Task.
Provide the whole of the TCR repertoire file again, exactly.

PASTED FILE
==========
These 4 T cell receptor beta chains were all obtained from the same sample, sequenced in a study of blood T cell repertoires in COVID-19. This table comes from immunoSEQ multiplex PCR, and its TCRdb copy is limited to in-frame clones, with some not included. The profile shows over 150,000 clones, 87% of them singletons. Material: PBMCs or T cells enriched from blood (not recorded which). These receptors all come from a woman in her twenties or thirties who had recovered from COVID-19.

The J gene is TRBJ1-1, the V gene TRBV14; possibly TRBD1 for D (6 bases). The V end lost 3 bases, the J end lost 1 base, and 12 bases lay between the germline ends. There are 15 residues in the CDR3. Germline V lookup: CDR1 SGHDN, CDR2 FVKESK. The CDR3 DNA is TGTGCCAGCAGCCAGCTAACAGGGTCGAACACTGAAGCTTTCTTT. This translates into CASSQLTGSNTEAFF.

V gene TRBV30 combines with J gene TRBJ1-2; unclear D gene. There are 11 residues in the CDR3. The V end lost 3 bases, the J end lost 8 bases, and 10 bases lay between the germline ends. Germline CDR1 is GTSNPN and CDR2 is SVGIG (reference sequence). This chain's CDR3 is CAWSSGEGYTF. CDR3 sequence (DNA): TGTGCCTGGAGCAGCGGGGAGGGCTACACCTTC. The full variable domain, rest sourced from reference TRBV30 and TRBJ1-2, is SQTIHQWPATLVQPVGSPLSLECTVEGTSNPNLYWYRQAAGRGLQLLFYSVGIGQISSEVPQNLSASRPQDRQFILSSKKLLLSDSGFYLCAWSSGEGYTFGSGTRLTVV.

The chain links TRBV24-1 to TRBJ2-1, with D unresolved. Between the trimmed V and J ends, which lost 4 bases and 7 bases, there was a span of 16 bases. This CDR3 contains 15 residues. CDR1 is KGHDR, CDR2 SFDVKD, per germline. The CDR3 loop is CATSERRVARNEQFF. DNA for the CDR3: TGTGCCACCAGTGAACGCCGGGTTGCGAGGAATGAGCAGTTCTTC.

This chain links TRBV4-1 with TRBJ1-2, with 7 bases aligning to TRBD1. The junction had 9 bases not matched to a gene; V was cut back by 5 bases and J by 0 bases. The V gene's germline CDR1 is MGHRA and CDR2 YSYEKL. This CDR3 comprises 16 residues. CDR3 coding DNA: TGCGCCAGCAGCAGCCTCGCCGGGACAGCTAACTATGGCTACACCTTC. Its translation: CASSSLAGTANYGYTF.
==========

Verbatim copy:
These 4 T cell receptor beta chains were all obtained from the same sample, sequenced in a study of blood T cell repertoires in COVID-19. This table comes from immunoSEQ multiplex PCR, and its TCRdb copy is limited to in-frame clones, with some not included. The profile shows over 150,000 clones, 87% of them singletons. Material: PBMCs or T cells enriched from blood (not recorded which). These receptors all come from a woman in her twenties or thirties who had recovered from COVID-19.

The J gene is TRBJ1-1, the V gene TRBV14; possibly TRBD1 for D (6 bases). The V end lost 3 bases, the J end lost 1 base, and 12 bases lay between the germline ends. There are 15 residues in the CDR3. Germline V lookup: CDR1 SGHDN, CDR2 FVKESK. The CDR3 DNA is TGTGCCAGCAGCCAGCTAACAGGGTCGAACACTGAAGCTTTCTTT. This translates into CASSQLTGSNTEAFF.

V gene TRBV30 combines with J gene TRBJ1-2; unclear D gene. There are 11 residues in the CDR3. The V end lost 3 bases, the J end lost 8 bases, and 10 bases lay between the germline ends. Germline CDR1 is GTSNPN and CDR2 is SVGIG (reference sequence). This chain's CDR3 is CAWSSGEGYTF. CDR3 sequence (DNA): TGTGCCTGGAGCAGCGGGGAGGGCTACACCTTC. The full variable domain, rest sourced from reference TRBV30 and TRBJ1-2, is SQTIHQWPATLVQPVGSPLSLECTVEGTSNPNLYWYRQAAGRGLQLLFYSVGIGQISSEVPQNLSASRPQDRQFILSSKKLLLSDSGFYLCAWSSGEGYTFGSGTRLTVV.

The chain links TRBV24-1 to TRBJ2-1, with D unresolved. Between the trimmed V and J ends, which lost 4 bases and 7 bases, there was a span of 16 bases. This CDR3 contains 15 residues. CDR1 is KGHDR, CDR2 SFDVKD, per germline. The CDR3 loop is CATSERRVARNEQFF. DNA for the CDR3: TGTGCCACCAGTGAACGCCGGGTTGCGAGGAATGAGCAGTTCTTC.

This chain links TRBV4-1 with TRBJ1-2, with 7 bases aligning to TRBD1. The junction had 9 bases not matched to a gene; V was cut back by 5 bases and J by 0 bases. The V gene's germline CDR1 is MGHRA and CDR2 YSYEKL. This CDR3 comprises 16 residues. CDR3 coding DNA: TGCGCCAGCAGCAGCCTCGCCGGGACAGCTAACTATGGCTACACCTTC. Its translation: CASSSLAGTANYGYTF.